Let us now return to our parsha: the episode with the yefas toar is a lesson in self-gratification. It is about someone succumbing to his overwhelming passion. What about his family? What about his wife and children back home? Does he not care about them? What are they going to say when he arrives home with this beautiful captive that is permitted to him by a halachic dispensation? Regrettably, he is so involved in satiating his own physical desires that he does not think of anyone else - only himself. This is why the Torah follows up with laws that address our sensitivity towards others. Yes, yefas toar is a dispensation, but it is not the way life should be. One should think of others - not of himself. In order for the shidduch between man and Hashem to work, one must learn to give Hashem priority in the equation.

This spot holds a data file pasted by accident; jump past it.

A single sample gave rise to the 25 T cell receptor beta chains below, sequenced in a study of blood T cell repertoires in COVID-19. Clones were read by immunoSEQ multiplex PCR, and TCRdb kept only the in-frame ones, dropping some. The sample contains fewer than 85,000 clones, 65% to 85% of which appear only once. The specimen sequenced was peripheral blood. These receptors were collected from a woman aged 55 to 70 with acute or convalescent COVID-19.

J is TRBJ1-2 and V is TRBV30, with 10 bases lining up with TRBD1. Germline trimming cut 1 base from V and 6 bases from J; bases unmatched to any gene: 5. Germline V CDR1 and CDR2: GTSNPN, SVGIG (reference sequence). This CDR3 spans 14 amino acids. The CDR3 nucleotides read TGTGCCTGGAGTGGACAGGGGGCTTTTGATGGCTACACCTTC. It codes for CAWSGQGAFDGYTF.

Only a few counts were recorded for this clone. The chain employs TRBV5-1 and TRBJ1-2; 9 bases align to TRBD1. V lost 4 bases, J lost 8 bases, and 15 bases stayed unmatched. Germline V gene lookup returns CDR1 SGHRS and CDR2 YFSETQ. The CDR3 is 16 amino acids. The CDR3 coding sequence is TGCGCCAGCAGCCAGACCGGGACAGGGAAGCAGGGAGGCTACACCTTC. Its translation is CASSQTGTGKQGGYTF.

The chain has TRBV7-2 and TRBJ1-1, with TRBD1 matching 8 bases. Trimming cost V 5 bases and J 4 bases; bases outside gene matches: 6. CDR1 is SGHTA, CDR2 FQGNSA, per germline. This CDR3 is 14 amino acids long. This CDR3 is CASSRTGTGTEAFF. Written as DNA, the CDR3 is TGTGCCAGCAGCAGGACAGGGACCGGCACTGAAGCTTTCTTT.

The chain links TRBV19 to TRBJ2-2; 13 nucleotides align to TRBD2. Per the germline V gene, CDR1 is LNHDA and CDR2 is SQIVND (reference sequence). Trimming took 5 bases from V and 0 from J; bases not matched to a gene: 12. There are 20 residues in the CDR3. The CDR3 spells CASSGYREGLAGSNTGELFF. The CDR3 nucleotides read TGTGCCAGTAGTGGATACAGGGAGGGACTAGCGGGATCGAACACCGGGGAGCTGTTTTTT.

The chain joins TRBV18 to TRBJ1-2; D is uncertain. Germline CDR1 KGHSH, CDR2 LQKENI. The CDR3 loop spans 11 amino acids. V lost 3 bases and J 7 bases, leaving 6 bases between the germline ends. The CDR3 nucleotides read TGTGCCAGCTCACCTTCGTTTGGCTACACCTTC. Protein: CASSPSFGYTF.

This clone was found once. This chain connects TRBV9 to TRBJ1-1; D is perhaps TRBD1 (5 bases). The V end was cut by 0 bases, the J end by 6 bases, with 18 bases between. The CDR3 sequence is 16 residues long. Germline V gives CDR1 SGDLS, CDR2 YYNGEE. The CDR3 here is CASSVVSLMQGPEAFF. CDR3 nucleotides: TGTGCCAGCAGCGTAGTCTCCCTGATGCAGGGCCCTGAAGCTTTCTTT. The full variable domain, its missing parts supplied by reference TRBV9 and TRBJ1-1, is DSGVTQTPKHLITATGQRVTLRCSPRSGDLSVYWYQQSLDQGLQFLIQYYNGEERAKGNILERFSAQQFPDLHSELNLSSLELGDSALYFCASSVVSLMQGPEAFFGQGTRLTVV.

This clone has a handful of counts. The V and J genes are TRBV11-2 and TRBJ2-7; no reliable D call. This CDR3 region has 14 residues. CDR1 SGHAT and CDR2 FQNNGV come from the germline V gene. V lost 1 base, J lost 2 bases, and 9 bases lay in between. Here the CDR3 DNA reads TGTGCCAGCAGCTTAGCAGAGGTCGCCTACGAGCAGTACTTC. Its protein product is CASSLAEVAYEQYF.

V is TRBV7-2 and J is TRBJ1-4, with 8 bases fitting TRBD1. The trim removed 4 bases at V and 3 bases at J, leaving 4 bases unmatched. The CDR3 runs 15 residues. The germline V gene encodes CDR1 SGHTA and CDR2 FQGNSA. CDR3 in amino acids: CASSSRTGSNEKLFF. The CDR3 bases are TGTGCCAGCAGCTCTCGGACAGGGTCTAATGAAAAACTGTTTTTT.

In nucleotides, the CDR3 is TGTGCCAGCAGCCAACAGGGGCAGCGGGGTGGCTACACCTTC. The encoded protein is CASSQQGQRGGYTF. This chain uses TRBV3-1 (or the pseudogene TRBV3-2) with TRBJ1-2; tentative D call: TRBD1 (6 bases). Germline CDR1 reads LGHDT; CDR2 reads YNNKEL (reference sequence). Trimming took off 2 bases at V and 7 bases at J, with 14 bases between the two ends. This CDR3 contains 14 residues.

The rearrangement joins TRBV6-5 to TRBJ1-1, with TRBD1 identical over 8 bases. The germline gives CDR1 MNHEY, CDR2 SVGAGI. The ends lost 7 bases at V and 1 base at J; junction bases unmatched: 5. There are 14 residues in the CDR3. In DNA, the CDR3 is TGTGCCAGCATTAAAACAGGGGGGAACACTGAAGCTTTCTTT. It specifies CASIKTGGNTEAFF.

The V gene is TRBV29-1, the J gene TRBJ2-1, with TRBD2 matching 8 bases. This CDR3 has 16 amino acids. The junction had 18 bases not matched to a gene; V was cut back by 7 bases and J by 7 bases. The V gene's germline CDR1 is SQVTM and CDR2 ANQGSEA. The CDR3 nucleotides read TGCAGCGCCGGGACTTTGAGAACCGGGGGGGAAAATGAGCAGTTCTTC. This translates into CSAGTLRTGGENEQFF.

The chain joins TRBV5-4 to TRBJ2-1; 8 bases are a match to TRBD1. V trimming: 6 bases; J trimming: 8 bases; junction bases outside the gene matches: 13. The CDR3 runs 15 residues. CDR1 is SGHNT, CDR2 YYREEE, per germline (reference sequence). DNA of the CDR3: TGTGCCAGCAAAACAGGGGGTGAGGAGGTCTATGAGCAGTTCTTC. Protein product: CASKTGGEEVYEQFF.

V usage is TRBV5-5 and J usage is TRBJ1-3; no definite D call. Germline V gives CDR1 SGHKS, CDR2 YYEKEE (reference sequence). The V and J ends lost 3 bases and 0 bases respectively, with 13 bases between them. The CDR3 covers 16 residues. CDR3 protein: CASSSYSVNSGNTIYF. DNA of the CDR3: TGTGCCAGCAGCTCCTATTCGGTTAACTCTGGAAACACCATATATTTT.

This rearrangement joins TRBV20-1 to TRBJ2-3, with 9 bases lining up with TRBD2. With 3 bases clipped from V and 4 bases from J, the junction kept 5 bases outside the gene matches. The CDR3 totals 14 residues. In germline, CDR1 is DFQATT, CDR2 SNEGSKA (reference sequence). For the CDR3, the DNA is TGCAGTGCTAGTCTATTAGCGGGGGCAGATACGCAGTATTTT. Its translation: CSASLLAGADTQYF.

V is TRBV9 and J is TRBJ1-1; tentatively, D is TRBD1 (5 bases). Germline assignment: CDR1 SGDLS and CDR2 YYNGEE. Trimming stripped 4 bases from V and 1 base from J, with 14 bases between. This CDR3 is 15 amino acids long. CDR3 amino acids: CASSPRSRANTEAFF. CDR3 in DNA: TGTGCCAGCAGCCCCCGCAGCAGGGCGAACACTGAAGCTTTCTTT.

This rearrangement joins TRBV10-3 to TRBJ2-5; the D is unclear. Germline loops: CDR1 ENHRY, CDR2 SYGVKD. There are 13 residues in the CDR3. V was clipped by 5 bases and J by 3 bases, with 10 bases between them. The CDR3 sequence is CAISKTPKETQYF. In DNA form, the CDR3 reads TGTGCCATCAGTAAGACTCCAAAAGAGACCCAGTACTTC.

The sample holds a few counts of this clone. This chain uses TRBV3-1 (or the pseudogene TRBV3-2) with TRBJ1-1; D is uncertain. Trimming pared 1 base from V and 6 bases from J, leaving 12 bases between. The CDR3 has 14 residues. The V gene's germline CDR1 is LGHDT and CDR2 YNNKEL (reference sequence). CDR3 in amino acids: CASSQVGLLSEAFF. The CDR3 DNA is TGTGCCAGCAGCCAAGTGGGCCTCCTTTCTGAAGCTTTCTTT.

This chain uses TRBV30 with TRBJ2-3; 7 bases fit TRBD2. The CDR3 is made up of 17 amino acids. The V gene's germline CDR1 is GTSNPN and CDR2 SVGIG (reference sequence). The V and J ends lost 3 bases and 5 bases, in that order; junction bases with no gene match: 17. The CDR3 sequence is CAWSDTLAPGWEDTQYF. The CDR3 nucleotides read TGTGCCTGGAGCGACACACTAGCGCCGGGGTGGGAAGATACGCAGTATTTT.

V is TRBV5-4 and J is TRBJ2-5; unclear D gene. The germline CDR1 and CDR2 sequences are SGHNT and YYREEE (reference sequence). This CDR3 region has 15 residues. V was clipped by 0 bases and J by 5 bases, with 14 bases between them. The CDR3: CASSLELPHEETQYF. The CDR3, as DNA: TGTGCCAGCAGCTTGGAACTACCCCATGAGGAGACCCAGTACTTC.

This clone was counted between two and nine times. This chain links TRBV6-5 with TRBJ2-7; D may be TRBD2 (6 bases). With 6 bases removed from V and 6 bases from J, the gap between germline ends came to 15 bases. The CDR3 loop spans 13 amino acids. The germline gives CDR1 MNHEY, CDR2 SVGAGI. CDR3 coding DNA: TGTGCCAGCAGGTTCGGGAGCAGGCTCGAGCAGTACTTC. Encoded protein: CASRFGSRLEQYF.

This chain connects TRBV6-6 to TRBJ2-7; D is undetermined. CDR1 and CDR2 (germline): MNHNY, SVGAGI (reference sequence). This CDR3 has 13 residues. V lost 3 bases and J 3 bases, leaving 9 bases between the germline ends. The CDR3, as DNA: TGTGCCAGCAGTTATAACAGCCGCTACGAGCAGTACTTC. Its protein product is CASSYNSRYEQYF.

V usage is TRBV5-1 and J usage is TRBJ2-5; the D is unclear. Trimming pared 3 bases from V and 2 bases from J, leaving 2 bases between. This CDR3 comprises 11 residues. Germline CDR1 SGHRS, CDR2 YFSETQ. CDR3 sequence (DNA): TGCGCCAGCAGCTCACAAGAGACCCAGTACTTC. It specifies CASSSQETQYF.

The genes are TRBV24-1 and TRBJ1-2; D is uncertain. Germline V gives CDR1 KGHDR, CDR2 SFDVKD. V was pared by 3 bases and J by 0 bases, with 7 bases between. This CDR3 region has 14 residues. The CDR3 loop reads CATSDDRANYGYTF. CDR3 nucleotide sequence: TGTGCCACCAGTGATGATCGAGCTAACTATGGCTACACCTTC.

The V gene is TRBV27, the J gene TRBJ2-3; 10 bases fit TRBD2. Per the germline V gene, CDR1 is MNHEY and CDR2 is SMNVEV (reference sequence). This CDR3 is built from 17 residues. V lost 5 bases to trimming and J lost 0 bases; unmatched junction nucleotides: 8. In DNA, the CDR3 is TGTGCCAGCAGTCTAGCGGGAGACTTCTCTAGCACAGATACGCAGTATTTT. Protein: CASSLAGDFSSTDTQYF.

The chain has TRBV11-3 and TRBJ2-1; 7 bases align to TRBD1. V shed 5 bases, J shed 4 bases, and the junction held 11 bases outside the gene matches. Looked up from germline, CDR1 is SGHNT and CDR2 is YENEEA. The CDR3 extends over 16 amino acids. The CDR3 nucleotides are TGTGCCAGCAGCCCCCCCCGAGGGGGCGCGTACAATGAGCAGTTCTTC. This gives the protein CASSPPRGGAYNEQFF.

Perhaps this is another way to view the connection between yefas toar and the ben sorrer u'moreh. Parents must give of themselves, placing their children far before themselves. One whose desires take precedence over his family is destined to fail as a parent. It is no wonder that one who falls for the allure of a yefas toar plants the seeds that nurture the growth of a rebellious son. After all, the apple does not fall far from the trees. The son has from whom to learn.

If a man will have a wayward and rebellious son. (21:18)